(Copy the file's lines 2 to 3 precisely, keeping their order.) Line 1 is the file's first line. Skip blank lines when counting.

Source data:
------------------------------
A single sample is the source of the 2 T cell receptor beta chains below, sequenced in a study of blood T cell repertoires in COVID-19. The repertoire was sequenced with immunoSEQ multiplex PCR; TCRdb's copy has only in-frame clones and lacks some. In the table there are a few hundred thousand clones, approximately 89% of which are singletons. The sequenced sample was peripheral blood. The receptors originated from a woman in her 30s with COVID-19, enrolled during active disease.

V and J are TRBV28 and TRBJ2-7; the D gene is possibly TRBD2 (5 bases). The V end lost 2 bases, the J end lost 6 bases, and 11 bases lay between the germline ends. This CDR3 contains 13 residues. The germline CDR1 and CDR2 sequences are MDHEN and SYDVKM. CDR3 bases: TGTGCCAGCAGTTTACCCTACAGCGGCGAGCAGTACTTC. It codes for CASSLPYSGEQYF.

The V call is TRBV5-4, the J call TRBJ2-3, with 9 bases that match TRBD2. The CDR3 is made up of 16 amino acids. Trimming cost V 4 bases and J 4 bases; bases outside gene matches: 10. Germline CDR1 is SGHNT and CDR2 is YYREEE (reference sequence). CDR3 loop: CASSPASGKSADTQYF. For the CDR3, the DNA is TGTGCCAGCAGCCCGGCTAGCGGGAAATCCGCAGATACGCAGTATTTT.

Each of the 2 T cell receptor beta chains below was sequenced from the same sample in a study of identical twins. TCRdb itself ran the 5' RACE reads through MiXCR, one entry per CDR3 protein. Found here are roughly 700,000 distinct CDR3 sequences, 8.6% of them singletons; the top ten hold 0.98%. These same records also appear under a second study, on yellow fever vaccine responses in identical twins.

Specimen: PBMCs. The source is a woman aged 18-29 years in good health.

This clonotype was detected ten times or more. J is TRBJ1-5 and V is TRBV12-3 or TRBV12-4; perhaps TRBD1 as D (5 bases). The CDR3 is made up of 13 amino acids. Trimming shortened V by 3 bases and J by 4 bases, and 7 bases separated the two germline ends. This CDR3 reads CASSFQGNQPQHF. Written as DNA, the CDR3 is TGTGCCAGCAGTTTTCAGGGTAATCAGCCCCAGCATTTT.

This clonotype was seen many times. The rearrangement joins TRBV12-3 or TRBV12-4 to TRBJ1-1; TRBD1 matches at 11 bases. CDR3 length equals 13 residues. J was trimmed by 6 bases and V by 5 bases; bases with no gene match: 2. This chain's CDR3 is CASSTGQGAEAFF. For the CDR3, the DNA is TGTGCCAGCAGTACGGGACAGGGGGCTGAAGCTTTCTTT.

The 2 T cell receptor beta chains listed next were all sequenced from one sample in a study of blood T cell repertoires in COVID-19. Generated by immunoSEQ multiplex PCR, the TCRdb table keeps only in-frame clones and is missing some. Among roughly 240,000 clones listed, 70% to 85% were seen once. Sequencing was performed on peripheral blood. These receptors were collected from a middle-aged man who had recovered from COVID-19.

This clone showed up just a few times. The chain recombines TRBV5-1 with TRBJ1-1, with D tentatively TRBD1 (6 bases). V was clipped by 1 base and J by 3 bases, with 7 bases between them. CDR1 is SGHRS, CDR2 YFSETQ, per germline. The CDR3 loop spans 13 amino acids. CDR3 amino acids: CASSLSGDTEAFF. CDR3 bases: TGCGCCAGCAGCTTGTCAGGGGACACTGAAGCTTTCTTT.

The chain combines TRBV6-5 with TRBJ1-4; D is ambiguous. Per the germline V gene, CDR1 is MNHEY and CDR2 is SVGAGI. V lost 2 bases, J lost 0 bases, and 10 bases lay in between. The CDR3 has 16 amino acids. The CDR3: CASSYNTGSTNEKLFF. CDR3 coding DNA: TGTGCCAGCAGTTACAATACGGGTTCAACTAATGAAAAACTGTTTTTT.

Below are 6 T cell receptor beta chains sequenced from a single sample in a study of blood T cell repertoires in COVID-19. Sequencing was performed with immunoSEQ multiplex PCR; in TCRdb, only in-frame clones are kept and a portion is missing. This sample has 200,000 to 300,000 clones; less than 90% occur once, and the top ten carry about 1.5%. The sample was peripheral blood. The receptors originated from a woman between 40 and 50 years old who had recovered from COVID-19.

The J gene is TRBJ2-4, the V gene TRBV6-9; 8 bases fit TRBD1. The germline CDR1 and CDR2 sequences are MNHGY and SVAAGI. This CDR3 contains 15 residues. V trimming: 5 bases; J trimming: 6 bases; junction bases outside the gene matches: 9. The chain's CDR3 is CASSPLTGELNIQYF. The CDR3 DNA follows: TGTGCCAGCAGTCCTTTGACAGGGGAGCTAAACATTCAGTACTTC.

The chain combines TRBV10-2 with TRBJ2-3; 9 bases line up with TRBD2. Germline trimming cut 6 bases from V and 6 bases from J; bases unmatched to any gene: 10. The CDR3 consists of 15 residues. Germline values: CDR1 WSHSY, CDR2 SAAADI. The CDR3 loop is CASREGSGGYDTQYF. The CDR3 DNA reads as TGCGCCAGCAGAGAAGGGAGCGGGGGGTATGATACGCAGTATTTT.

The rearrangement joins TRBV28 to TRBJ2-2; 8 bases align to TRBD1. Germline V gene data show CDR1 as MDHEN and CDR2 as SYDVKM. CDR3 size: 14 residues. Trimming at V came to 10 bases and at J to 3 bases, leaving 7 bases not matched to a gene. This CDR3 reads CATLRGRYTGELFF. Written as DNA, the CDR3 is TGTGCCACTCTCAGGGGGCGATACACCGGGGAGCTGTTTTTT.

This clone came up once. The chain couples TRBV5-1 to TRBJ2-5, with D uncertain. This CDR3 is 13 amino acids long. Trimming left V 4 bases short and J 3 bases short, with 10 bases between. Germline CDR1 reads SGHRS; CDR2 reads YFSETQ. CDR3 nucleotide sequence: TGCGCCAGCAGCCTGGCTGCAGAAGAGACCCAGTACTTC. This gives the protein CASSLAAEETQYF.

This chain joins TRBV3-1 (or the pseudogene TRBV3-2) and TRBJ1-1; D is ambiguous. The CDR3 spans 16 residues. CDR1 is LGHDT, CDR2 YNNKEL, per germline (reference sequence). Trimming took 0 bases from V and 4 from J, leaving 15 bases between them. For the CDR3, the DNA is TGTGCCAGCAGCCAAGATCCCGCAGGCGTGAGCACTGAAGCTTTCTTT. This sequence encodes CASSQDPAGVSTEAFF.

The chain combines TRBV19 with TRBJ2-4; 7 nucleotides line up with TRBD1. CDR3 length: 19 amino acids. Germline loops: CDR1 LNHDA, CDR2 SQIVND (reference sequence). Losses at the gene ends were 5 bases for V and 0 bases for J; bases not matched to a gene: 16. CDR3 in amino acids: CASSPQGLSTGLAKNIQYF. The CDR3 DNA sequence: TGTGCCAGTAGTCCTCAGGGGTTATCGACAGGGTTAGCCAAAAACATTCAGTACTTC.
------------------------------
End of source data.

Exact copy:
V and J are TRBV28 and TRBJ2-7; the D gene is possibly TRBD2 (5 bases). The V end lost 2 bases, the J end lost 6 bases, and 11 bases lay between the germline ends. This CDR3 contains 13 residues. The germline CDR1 and CDR2 sequences are MDHEN and SYDVKM. CDR3 bases: TGTGCCAGCAGTTTACCCTACAGCGGCGAGCAGTACTTC. It codes for CASSLPYSGEQYF.

The V call is TRBV5-4, the J call TRBJ2-3, with 9 bases that match TRBD2. The CDR3 is made up of 16 amino acids. Trimming cost V 4 bases and J 4 bases; bases outside gene matches: 10. Germline CDR1 is SGHNT and CDR2 is YYREEE (reference sequence). CDR3 loop: CASSPASGKSADTQYF. For the CDR3, the DNA is TGTGCCAGCAGCCCGGCTAGCGGGAAATCCGCAGATACGCAGTATTTT.